Force Caching of all timepoints for small regions

Dear BDV experts,

Is there a method that forces bdv to cache all timepoints for the current region?

We have added a bdv viewer into our project using bigdataviewer-vistools. The viewer allows us to quickly jump to small subregions of 2D image stacks to look at the dynamics of single fluorescent molecules. Overall, the viewer is awesome. Provides great navigation options, hot keys etc. and has helped us out a lot.

Our only problem is that the video playback when moving the slider at the bottom updates very slowly. Usually we are only looking at 100 pixel by 100 pixel regions so fitting all timepoints in memory shouldn’t be an issue.

Ideally, we would like to call a method that forces caching of all timepoints once we have set the view to a small 100 x 100 pixel subregion. Then only the pixels in that subregion would be cached for all timepoints. We already have implemented a goto method, so if there is a simple way to force caching we could just drop it in there.

Thanks @Christian_Tischer @tpietzsch for very helpful topics discussing bdv implementations. Unfortunately, I don’t think this has been addressed, but please let me know if I missed it.

Most of the code for our viewer lives here:


There is a Prefetcher class, that loads (resp. triggers loading) data into the cache.

This can be a starting point to make you want.
Currently it is use from MultiResolutionRenderer

Note that the above prefetching works on blocks of the data, which depends how the data is stored…
With HDF5 resolution pyramids, you have small blocks, and everything should work.
If you have your data in tifs, slice-wise, or stack-wise, then the block would be a whole slice/stack, and the prefetching wouldn’t do much good (“updates very slowly” kind of makes me assume that this is the case for your data?) In this case, you would need to put addition CachedCellImg with smaller blocks on top of your source.


We export our tif stacks to xml and h5 format using the BigDataViewer export and we only work with the xml/h5 format loaded as SpimDataMinimal, so it should be able to load small chucks efficiently.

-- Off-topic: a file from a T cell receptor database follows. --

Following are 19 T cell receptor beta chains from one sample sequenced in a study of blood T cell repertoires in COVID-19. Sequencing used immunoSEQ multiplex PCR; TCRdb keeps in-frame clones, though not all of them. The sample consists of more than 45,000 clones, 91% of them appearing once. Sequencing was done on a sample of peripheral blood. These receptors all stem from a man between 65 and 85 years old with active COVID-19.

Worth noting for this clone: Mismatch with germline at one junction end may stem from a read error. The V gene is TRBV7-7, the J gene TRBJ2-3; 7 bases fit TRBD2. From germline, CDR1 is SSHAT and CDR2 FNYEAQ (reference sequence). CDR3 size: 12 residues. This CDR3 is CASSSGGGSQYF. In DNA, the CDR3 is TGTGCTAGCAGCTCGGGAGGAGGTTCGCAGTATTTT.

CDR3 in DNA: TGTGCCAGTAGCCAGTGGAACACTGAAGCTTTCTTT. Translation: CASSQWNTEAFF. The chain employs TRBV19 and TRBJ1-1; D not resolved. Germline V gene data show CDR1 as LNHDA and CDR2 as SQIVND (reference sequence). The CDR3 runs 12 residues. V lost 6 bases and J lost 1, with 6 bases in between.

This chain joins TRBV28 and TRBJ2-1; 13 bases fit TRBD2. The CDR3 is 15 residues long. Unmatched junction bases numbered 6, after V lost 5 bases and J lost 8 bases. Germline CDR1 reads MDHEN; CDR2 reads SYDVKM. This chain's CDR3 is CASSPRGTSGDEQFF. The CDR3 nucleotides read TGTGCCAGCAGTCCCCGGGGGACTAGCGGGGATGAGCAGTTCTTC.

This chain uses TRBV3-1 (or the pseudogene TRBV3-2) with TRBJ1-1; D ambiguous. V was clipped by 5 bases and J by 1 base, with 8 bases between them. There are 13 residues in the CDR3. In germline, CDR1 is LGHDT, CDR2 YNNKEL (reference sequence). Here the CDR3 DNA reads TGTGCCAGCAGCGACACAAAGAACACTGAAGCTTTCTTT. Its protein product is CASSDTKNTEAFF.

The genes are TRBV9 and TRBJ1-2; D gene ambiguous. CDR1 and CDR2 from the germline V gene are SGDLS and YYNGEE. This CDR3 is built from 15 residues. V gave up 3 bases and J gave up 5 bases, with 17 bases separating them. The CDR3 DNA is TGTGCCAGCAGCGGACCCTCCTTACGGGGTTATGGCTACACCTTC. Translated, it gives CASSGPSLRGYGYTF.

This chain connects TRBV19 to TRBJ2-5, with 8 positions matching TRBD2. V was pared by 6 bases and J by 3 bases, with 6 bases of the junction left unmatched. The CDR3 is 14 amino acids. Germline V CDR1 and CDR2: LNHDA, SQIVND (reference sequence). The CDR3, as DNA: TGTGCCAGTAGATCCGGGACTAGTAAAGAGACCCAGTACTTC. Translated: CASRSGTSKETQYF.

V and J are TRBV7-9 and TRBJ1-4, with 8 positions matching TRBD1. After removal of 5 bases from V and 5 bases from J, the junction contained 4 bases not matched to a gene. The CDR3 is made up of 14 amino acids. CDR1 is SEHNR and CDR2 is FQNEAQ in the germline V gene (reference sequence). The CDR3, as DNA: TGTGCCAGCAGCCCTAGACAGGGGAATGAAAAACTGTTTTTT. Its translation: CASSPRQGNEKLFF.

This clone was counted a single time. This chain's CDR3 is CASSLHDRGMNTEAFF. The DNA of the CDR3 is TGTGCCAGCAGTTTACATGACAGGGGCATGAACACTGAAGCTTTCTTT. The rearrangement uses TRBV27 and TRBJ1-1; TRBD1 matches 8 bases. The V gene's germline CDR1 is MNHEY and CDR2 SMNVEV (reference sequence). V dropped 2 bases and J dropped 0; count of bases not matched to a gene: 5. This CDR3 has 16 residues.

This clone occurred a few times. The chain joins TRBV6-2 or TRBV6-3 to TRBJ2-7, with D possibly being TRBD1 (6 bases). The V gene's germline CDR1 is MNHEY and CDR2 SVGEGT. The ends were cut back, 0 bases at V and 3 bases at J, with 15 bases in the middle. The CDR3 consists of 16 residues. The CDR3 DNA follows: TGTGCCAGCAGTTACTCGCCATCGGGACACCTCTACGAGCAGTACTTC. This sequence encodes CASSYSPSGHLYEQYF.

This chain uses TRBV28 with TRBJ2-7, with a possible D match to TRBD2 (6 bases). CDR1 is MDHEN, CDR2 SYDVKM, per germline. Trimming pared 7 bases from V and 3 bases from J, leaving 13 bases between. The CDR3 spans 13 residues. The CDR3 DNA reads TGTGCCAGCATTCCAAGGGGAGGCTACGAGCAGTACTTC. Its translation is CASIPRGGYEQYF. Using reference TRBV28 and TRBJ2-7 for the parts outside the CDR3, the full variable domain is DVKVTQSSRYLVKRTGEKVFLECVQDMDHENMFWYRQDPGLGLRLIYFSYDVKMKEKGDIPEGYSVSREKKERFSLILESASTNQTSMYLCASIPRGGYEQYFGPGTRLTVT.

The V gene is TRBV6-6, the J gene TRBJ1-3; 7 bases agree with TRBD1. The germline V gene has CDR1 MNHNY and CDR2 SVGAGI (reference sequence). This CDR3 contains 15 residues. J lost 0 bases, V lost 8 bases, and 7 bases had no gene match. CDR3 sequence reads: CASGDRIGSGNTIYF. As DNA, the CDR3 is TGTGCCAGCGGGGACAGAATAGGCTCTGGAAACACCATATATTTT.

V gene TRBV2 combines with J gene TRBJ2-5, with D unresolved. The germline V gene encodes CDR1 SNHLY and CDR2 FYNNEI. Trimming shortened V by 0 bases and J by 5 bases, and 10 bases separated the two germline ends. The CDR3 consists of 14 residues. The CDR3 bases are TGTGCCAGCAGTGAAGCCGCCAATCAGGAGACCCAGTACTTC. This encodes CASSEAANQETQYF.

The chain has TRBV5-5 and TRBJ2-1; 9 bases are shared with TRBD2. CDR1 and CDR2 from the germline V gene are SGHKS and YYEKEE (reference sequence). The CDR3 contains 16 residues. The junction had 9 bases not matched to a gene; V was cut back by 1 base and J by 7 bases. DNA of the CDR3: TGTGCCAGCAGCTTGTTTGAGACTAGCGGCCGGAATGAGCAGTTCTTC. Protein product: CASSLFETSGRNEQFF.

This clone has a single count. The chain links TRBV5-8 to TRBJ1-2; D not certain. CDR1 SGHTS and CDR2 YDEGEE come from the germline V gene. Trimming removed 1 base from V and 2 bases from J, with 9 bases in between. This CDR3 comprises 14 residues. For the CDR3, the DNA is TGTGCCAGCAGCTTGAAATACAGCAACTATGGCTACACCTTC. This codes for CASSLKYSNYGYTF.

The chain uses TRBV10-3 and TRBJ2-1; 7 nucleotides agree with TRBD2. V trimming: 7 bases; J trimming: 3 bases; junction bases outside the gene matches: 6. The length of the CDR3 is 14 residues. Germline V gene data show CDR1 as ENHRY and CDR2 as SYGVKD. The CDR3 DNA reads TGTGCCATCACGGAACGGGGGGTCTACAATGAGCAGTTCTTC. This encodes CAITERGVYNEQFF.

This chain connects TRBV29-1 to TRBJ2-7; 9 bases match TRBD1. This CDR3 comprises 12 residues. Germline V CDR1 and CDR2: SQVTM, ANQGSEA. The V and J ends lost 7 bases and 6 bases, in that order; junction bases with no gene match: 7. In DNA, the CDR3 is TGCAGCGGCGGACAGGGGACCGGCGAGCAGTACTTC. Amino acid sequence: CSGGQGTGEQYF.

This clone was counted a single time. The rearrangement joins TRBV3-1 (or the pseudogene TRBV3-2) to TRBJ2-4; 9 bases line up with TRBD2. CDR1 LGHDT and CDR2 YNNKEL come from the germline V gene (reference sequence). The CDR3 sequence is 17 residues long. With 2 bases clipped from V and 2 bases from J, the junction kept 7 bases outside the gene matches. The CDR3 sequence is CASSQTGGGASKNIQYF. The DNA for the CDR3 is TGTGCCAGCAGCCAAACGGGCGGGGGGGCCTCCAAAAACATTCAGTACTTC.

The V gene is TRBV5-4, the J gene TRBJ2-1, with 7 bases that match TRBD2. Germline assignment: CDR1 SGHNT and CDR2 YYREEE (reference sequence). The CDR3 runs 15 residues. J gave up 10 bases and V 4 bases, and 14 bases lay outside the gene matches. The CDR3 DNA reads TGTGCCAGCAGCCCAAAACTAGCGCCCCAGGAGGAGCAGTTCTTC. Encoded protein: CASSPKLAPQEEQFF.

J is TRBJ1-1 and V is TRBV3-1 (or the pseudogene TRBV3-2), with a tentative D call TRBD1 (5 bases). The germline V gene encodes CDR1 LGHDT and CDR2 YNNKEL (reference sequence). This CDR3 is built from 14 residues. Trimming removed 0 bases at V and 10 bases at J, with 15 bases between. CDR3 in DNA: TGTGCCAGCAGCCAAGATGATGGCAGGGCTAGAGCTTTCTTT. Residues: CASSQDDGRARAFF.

Thanks for the very helpful links. The Prefetcher seems like just the thing, but I am not sure if I have implemented it the right way. Is the idea to just call the prefetch method directly as needed to load all the required data into the cache or do you think more extensive coding would be required? Like making my own implementation of the MultiResolutionRenderer.

I assumed just calling the prefetch method would be sufficient. Do I understand correctly that the prefetch method has to be called separately for each time point? I assumed this was the case and copied code fragments to build a running version. To cache all timepoints, I call the prefetch method for all timepoints and all sources once the viewer is set to a small region. Updated code is here. The stuff at the bottom of the goTo method is most relevant:

If I work with videos (xml/h5) on my computer the performance is great even without caching. We were hoping it would help with videos stored on our network. Unfortunately, caching seems to be very slow and once it is done, the video still doesn’t seem to be entirely loaded. I have been testing using different LoadingStrategy options. I have tried setting it to BLOCKING to try and confirm caching is working.

I am assuming rendering isn’t the problem because locally I don’t have any issues, so I think it must be just loading the data into the cache.

I will continue testing, but I wanted to check back about whether I have the right strategy or you had something else in mind. Thanks a lot for your help and for making this awesome viewer!

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Sounds all good, that’s exactly what I had in mind.

Yes, correct.
And also for each scale-level that might be needed in rendering.
The latter might be one reason that

You can get the highest needed resolution level (smallest index) and the coarsest (highest index)
using something like this

final int bestLevel = MipmapTransforms.getBestMipMapLevel( screenTransform, source, timepoint );
final int numMipmapLevels = source.getNumMipmapLevels();
final int maxLevel = numMipmapLevels - 1;

and then iterate all prefetch for levels bestLevel … maxLevel.

With slow network transfer, I have no idea how to fix it. If you have access to the other end, you could set up a BigDataServer on the computer where the data is located. Or maybe storing the data as N5 (currently under construction but almost done) will help. (But these are just guesses)

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